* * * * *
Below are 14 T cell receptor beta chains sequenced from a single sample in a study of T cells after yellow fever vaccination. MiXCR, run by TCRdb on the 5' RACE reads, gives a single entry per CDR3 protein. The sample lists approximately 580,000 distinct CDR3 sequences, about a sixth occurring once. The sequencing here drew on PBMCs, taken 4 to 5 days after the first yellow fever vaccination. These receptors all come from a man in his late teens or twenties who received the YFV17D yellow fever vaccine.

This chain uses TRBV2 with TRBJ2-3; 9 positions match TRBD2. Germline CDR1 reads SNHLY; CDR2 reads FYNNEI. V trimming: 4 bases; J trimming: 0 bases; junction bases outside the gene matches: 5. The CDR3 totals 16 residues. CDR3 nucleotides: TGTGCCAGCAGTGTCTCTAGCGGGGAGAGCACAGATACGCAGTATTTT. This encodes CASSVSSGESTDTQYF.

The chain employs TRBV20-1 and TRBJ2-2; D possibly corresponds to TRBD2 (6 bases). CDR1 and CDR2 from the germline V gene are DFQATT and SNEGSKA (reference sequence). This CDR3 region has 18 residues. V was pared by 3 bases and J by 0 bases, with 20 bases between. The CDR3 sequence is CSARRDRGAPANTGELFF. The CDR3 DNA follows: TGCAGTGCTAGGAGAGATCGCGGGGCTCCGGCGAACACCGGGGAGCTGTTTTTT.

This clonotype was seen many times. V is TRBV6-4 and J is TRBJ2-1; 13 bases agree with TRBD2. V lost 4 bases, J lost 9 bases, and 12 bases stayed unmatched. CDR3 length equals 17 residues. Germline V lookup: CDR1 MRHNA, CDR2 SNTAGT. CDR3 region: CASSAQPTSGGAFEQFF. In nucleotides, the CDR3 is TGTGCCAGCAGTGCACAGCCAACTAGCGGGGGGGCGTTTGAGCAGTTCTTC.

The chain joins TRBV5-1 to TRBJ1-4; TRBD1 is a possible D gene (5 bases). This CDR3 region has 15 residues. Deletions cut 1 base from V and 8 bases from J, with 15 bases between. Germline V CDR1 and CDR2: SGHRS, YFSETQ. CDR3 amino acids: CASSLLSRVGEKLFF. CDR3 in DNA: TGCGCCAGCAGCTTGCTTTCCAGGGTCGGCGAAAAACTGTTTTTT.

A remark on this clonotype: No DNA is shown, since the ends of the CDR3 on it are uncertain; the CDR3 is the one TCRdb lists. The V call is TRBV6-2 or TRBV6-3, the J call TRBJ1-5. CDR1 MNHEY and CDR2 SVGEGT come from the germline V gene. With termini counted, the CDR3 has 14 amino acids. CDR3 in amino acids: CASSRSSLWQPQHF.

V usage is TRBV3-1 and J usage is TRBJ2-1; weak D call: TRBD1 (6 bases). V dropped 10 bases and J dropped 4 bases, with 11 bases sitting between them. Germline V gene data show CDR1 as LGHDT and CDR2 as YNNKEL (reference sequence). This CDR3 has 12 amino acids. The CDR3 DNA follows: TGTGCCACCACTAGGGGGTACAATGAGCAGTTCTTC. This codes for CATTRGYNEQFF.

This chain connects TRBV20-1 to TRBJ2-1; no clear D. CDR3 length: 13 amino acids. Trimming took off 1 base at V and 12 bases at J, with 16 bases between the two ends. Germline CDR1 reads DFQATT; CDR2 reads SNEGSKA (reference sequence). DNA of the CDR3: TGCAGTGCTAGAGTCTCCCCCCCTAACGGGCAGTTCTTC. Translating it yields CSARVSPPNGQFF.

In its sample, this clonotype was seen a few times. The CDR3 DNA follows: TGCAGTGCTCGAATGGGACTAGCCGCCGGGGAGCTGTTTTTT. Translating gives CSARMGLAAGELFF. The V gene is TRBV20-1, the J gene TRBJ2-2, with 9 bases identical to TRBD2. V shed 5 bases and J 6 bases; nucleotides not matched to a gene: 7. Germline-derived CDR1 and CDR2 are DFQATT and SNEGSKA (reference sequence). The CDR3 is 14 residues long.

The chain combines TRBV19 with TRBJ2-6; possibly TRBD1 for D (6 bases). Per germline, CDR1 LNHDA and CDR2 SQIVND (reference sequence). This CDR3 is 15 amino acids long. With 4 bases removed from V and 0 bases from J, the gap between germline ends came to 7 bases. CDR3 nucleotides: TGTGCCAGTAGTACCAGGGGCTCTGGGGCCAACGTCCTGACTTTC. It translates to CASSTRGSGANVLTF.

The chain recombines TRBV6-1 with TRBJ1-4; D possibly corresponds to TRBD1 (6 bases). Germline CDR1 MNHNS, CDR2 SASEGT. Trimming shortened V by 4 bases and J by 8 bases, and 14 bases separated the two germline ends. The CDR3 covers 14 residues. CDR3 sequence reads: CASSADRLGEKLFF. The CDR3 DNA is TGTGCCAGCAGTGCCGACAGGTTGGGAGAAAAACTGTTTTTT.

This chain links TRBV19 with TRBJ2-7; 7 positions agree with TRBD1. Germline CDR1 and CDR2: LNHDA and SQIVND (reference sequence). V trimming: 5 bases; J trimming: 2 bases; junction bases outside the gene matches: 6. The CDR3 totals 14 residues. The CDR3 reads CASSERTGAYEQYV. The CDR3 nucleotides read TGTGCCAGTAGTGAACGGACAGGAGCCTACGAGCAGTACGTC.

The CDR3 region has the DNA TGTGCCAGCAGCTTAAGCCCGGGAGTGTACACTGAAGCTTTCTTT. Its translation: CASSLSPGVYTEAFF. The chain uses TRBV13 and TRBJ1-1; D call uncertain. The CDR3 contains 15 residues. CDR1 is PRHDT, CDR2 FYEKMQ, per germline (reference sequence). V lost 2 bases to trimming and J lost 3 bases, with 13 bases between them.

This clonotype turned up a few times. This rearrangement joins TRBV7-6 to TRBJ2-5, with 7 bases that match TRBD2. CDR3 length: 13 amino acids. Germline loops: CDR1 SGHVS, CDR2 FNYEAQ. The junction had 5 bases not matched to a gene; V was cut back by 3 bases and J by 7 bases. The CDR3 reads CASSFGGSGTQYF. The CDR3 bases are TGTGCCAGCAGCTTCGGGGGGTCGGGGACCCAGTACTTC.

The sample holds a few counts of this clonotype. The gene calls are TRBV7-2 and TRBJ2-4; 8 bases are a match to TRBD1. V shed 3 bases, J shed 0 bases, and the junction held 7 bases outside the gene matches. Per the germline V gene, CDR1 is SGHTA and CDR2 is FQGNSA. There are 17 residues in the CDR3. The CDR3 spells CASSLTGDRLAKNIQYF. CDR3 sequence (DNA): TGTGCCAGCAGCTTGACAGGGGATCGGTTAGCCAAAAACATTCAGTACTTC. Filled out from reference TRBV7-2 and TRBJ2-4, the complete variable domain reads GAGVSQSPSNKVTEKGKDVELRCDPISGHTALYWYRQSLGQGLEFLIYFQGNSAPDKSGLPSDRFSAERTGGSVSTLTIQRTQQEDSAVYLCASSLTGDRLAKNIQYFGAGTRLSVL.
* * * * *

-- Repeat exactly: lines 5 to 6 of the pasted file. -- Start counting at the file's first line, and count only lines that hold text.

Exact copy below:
The chain joins TRBV5-1 to TRBJ1-4; TRBD1 is a possible D gene (5 bases). This CDR3 region has 15 residues. Deletions cut 1 base from V and 8 bases from J, with 15 bases between. Germline V CDR1 and CDR2: SGHRS, YFSETQ. CDR3 amino acids: CASSLLSRVGEKLFF. CDR3 in DNA: TGCGCCAGCAGCTTGCTTTCCAGGGTCGGCGAAAAACTGTTTTTT.

A remark on this clonotype: No DNA is shown, since the ends of the CDR3 on it are uncertain; the CDR3 is the one TCRdb lists. The V call is TRBV6-2 or TRBV6-3, the J call TRBJ1-5. CDR1 MNHEY and CDR2 SVGEGT come from the germline V gene. With termini counted, the CDR3 has 14 amino acids. CDR3 in amino acids: CASSRSSLWQPQHF.